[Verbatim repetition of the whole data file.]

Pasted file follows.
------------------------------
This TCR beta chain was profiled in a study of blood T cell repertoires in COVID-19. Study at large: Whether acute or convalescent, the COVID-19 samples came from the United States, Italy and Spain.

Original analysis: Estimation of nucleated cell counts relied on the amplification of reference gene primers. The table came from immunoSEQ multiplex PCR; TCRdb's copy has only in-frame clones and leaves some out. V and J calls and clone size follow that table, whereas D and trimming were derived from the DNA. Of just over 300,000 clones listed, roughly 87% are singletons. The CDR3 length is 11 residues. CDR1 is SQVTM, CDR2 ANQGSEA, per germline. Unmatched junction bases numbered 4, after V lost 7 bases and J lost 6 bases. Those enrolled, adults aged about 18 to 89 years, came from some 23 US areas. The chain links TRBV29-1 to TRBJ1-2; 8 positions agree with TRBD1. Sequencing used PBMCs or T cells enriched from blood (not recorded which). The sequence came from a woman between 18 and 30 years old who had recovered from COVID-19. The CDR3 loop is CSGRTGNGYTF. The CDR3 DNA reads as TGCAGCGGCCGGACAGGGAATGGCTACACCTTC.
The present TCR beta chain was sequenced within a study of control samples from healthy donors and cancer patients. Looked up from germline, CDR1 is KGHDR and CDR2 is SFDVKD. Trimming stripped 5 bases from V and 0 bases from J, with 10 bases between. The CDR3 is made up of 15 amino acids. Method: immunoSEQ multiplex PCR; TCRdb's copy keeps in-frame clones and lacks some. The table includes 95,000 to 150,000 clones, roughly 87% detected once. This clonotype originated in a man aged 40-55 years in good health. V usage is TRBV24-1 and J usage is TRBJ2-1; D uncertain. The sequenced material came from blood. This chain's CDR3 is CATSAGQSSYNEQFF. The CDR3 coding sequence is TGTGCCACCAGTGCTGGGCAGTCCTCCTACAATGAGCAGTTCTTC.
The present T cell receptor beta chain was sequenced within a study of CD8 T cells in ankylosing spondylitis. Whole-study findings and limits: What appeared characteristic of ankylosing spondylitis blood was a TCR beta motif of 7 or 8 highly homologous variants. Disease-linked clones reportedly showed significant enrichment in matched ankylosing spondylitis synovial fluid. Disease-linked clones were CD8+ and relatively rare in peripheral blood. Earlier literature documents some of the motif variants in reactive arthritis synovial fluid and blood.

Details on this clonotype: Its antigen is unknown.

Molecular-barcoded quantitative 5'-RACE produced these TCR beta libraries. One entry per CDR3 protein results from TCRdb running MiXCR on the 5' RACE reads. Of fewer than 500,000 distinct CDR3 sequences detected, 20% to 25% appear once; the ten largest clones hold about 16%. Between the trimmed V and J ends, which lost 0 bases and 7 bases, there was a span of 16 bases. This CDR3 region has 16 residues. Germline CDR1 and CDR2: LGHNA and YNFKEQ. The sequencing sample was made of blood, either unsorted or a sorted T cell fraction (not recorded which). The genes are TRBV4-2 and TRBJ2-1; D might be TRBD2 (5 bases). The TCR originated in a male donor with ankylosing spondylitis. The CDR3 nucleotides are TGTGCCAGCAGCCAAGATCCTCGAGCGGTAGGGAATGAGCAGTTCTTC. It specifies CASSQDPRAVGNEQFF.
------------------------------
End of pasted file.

This TCR beta chain was profiled in a study of blood T cell repertoires in COVID-19. Study at large: Whether acute or convalescent, the COVID-19 samples came from the United States, Italy and Spain.

Original analysis: Estimation of nucleated cell counts relied on the amplification of reference gene primers. The table came from immunoSEQ multiplex PCR; TCRdb's copy has only in-frame clones and leaves some out. V and J calls and clone size follow that table, whereas D and trimming were derived from the DNA. Of just over 300,000 clones listed, roughly 87% are singletons. The CDR3 length is 11 residues. CDR1 is SQVTM, CDR2 ANQGSEA, per germline. Unmatched junction bases numbered 4, after V lost 7 bases and J lost 6 bases. Those enrolled, adults aged about 18 to 89 years, came from some 23 US areas. The chain links TRBV29-1 to TRBJ1-2; 8 positions agree with TRBD1. Sequencing used PBMCs or T cells enriched from blood (not recorded which). The sequence came from a woman between 18 and 30 years old who had recovered from COVID-19. The CDR3 loop is CSGRTGNGYTF. The CDR3 DNA reads as TGCAGCGGCCGGACAGGGAATGGCTACACCTTC.
The present TCR beta chain was sequenced within a study of control samples from healthy donors and cancer patients. Looked up from germline, CDR1 is KGHDR and CDR2 is SFDVKD. Trimming stripped 5 bases from V and 0 bases from J, with 10 bases between. The CDR3 is made up of 15 amino acids. Method: immunoSEQ multiplex PCR; TCRdb's copy keeps in-frame clones and lacks some. The table includes 95,000 to 150,000 clones, roughly 87% detected once. This clonotype originated in a man aged 40-55 years in good health. V usage is TRBV24-1 and J usage is TRBJ2-1; D uncertain. The sequenced material came from blood. This chain's CDR3 is CATSAGQSSYNEQFF. The CDR3 coding sequence is TGTGCCACCAGTGCTGGGCAGTCCTCCTACAATGAGCAGTTCTTC.
The present T cell receptor beta chain was sequenced within a study of CD8 T cells in ankylosing spondylitis. Whole-study findings and limits: What appeared characteristic of ankylosing spondylitis blood was a TCR beta motif of 7 or 8 highly homologous variants. Disease-linked clones reportedly showed significant enrichment in matched ankylosing spondylitis synovial fluid. Disease-linked clones were CD8+ and relatively rare in peripheral blood. Earlier literature documents some of the motif variants in reactive arthritis synovial fluid and blood.

Details on this clonotype: Its antigen is unknown.

Molecular-barcoded quantitative 5'-RACE produced these TCR beta libraries. One entry per CDR3 protein results from TCRdb running MiXCR on the 5' RACE reads. Of fewer than 500,000 distinct CDR3 sequences detected, 20% to 25% appear once; the ten largest clones hold about 16%. Between the trimmed V and J ends, which lost 0 bases and 7 bases, there was a span of 16 bases. This CDR3 region has 16 residues. Germline CDR1 and CDR2: LGHNA and YNFKEQ. The sequencing sample was made of blood, either unsorted or a sorted T cell fraction (not recorded which). The genes are TRBV4-2 and TRBJ2-1; D might be TRBD2 (5 bases). The TCR originated in a male donor with ankylosing spondylitis. The CDR3 nucleotides are TGTGCCAGCAGCCAAGATCCTCGAGCGGTAGGGAATGAGCAGTTCTTC. It specifies CASSQDPRAVGNEQFF.